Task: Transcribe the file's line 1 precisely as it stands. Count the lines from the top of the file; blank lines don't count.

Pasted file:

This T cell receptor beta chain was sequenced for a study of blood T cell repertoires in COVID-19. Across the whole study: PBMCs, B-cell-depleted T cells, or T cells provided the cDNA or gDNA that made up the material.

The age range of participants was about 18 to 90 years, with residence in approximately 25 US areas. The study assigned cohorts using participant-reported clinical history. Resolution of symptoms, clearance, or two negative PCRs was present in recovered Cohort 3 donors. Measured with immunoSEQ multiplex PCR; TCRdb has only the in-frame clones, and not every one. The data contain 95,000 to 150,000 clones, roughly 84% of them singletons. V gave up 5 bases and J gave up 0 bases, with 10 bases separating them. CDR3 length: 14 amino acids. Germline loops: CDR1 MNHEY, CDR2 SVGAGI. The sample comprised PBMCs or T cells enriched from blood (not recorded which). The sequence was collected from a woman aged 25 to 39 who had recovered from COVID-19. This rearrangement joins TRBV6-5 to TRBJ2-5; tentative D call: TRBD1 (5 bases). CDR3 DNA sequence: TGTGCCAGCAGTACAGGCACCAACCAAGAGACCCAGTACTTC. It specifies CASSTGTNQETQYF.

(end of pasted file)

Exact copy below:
This T cell receptor beta chain was sequenced for a study of blood T cell repertoires in COVID-19. Across the whole study: PBMCs, B-cell-depleted T cells, or T cells provided the cDNA or gDNA that made up the material.